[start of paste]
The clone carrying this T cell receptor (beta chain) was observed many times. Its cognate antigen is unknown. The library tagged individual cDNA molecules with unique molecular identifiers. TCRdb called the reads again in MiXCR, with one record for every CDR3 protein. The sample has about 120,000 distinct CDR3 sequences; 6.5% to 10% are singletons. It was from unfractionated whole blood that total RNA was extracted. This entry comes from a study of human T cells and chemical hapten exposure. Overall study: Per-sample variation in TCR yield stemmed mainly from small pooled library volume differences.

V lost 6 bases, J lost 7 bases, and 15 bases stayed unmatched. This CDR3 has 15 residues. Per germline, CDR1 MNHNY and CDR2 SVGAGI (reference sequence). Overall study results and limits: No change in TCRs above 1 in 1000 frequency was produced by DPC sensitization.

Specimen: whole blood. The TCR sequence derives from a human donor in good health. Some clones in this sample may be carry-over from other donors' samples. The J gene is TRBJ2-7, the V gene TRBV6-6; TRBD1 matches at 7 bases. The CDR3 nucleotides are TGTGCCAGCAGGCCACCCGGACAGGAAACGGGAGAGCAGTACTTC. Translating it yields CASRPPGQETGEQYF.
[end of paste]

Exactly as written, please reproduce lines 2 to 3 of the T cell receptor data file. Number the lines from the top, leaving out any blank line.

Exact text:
V lost 6 bases, J lost 7 bases, and 15 bases stayed unmatched. This CDR3 has 15 residues. Per germline, CDR1 MNHNY and CDR2 SVGAGI (reference sequence). Overall study results and limits: No change in TCRs above 1 in 1000 frequency was produced by DPC sensitization.

Specimen: whole blood. The TCR sequence derives from a human donor in good health. Some clones in this sample may be carry-over from other donors' samples. The J gene is TRBJ2-7, the V gene TRBV6-6; TRBD1 matches at 7 bases. The CDR3 nucleotides are TGTGCCAGCAGGCCACCCGGACAGGAAACGGGAGAGCAGTACTTC. Translating it yields CASRPPGQETGEQYF.